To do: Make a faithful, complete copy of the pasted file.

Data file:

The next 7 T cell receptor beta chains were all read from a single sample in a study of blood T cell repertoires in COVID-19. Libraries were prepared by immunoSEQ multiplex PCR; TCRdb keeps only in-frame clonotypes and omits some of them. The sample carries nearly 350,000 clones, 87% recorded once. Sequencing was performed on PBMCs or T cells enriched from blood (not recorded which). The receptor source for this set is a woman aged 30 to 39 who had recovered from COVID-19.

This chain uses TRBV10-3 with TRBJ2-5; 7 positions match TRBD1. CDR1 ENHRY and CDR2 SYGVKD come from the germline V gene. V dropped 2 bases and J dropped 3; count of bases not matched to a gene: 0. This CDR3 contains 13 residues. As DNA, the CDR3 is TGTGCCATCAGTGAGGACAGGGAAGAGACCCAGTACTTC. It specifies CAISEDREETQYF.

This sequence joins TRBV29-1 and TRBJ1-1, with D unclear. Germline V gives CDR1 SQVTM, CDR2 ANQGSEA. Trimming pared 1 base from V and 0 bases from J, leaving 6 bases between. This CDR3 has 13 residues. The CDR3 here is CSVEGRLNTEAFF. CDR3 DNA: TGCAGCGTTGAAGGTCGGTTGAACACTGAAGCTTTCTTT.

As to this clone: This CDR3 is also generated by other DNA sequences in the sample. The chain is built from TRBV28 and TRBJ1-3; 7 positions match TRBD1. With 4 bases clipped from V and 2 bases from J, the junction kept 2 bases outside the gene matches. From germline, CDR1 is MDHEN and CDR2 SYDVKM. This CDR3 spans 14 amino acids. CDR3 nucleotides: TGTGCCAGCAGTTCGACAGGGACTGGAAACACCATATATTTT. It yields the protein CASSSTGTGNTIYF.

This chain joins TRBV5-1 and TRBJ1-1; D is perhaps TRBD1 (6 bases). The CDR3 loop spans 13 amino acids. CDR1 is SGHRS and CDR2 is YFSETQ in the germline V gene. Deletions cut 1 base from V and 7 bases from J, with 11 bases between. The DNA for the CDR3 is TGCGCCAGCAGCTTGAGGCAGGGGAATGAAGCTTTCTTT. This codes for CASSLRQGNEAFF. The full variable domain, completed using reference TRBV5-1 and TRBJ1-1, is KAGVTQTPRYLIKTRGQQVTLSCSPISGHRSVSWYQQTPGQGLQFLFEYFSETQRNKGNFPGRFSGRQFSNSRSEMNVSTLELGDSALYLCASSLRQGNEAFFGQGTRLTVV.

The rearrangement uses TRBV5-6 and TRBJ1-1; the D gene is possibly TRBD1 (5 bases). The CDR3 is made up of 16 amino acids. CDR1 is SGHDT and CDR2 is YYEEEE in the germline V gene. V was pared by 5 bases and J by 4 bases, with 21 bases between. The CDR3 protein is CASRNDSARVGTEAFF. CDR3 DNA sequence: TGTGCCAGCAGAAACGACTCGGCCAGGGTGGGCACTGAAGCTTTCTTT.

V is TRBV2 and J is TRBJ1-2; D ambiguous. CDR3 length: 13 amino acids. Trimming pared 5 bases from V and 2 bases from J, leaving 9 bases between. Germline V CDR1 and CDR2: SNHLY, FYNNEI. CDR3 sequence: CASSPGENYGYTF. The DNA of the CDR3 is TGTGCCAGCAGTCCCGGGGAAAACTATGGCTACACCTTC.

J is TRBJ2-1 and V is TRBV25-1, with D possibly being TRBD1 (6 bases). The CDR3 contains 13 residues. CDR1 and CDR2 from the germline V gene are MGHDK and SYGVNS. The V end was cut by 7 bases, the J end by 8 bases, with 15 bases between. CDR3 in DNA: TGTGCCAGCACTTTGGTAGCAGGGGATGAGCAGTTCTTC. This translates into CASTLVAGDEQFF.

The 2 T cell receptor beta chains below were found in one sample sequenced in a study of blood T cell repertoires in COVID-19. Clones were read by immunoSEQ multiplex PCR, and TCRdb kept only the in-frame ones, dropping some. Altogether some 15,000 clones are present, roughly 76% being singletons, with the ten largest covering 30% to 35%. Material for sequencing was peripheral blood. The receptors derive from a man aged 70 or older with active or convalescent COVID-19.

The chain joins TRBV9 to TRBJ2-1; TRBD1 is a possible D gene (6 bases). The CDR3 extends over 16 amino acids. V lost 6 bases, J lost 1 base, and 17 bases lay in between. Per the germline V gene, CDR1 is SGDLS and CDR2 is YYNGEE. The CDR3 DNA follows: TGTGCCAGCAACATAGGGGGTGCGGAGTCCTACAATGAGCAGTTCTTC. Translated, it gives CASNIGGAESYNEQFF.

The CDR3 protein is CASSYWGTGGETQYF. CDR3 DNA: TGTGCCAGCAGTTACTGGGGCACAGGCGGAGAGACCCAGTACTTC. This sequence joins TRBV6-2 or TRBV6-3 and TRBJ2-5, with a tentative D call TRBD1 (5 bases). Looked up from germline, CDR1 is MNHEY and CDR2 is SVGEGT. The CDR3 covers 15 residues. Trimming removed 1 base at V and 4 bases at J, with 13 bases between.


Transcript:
The next 7 T cell receptor beta chains were all read from a single sample in a study of blood T cell repertoires in COVID-19. Libraries were prepared by immunoSEQ multiplex PCR; TCRdb keeps only in-frame clonotypes and omits some of them. The sample carries nearly 350,000 clones, 87% recorded once. Sequencing was performed on PBMCs or T cells enriched from blood (not recorded which). The receptor source for this set is a woman aged 30 to 39 who had recovered from COVID-19.

This chain uses TRBV10-3 with TRBJ2-5; 7 positions match TRBD1. CDR1 ENHRY and CDR2 SYGVKD come from the germline V gene. V dropped 2 bases and J dropped 3; count of bases not matched to a gene: 0. This CDR3 contains 13 residues. As DNA, the CDR3 is TGTGCCATCAGTGAGGACAGGGAAGAGACCCAGTACTTC. It specifies CAISEDREETQYF.

This sequence joins TRBV29-1 and TRBJ1-1, with D unclear. Germline V gives CDR1 SQVTM, CDR2 ANQGSEA. Trimming pared 1 base from V and 0 bases from J, leaving 6 bases between. This CDR3 has 13 residues. The CDR3 here is CSVEGRLNTEAFF. CDR3 DNA: TGCAGCGTTGAAGGTCGGTTGAACACTGAAGCTTTCTTT.

As to this clone: This CDR3 is also generated by other DNA sequences in the sample. The chain is built from TRBV28 and TRBJ1-3; 7 positions match TRBD1. With 4 bases clipped from V and 2 bases from J, the junction kept 2 bases outside the gene matches. From germline, CDR1 is MDHEN and CDR2 SYDVKM. This CDR3 spans 14 amino acids. CDR3 nucleotides: TGTGCCAGCAGTTCGACAGGGACTGGAAACACCATATATTTT. It yields the protein CASSSTGTGNTIYF.

This chain joins TRBV5-1 and TRBJ1-1; D is perhaps TRBD1 (6 bases). The CDR3 loop spans 13 amino acids. CDR1 is SGHRS and CDR2 is YFSETQ in the germline V gene. Deletions cut 1 base from V and 7 bases from J, with 11 bases between. The DNA for the CDR3 is TGCGCCAGCAGCTTGAGGCAGGGGAATGAAGCTTTCTTT. This codes for CASSLRQGNEAFF. The full variable domain, completed using reference TRBV5-1 and TRBJ1-1, is KAGVTQTPRYLIKTRGQQVTLSCSPISGHRSVSWYQQTPGQGLQFLFEYFSETQRNKGNFPGRFSGRQFSNSRSEMNVSTLELGDSALYLCASSLRQGNEAFFGQGTRLTVV.

The rearrangement uses TRBV5-6 and TRBJ1-1; the D gene is possibly TRBD1 (5 bases). The CDR3 is made up of 16 amino acids. CDR1 is SGHDT and CDR2 is YYEEEE in the germline V gene. V was pared by 5 bases and J by 4 bases, with 21 bases between. The CDR3 protein is CASRNDSARVGTEAFF. CDR3 DNA sequence: TGTGCCAGCAGAAACGACTCGGCCAGGGTGGGCACTGAAGCTTTCTTT.

V is TRBV2 and J is TRBJ1-2; D ambiguous. CDR3 length: 13 amino acids. Trimming pared 5 bases from V and 2 bases from J, leaving 9 bases between. Germline V CDR1 and CDR2: SNHLY, FYNNEI. CDR3 sequence: CASSPGENYGYTF. The DNA of the CDR3 is TGTGCCAGCAGTCCCGGGGAAAACTATGGCTACACCTTC.

J is TRBJ2-1 and V is TRBV25-1, with D possibly being TRBD1 (6 bases). The CDR3 contains 13 residues. CDR1 and CDR2 from the germline V gene are MGHDK and SYGVNS. The V end was cut by 7 bases, the J end by 8 bases, with 15 bases between. CDR3 in DNA: TGTGCCAGCACTTTGGTAGCAGGGGATGAGCAGTTCTTC. This translates into CASTLVAGDEQFF.

The 2 T cell receptor beta chains below were found in one sample sequenced in a study of blood T cell repertoires in COVID-19. Clones were read by immunoSEQ multiplex PCR, and TCRdb kept only the in-frame ones, dropping some. Altogether some 15,000 clones are present, roughly 76% being singletons, with the ten largest covering 30% to 35%. Material for sequencing was peripheral blood. The receptors derive from a man aged 70 or older with active or convalescent COVID-19.

The chain joins TRBV9 to TRBJ2-1; TRBD1 is a possible D gene (6 bases). The CDR3 extends over 16 amino acids. V lost 6 bases, J lost 1 base, and 17 bases lay in between. Per the germline V gene, CDR1 is SGDLS and CDR2 is YYNGEE. The CDR3 DNA follows: TGTGCCAGCAACATAGGGGGTGCGGAGTCCTACAATGAGCAGTTCTTC. Translated, it gives CASNIGGAESYNEQFF.

The CDR3 protein is CASSYWGTGGETQYF. CDR3 DNA: TGTGCCAGCAGTTACTGGGGCACAGGCGGAGAGACCCAGTACTTC. This sequence joins TRBV6-2 or TRBV6-3 and TRBJ2-5, with a tentative D call TRBD1 (5 bases). Looked up from germline, CDR1 is MNHEY and CDR2 is SVGEGT. The CDR3 covers 15 residues. Trimming removed 1 base at V and 4 bases at J, with 13 bases between.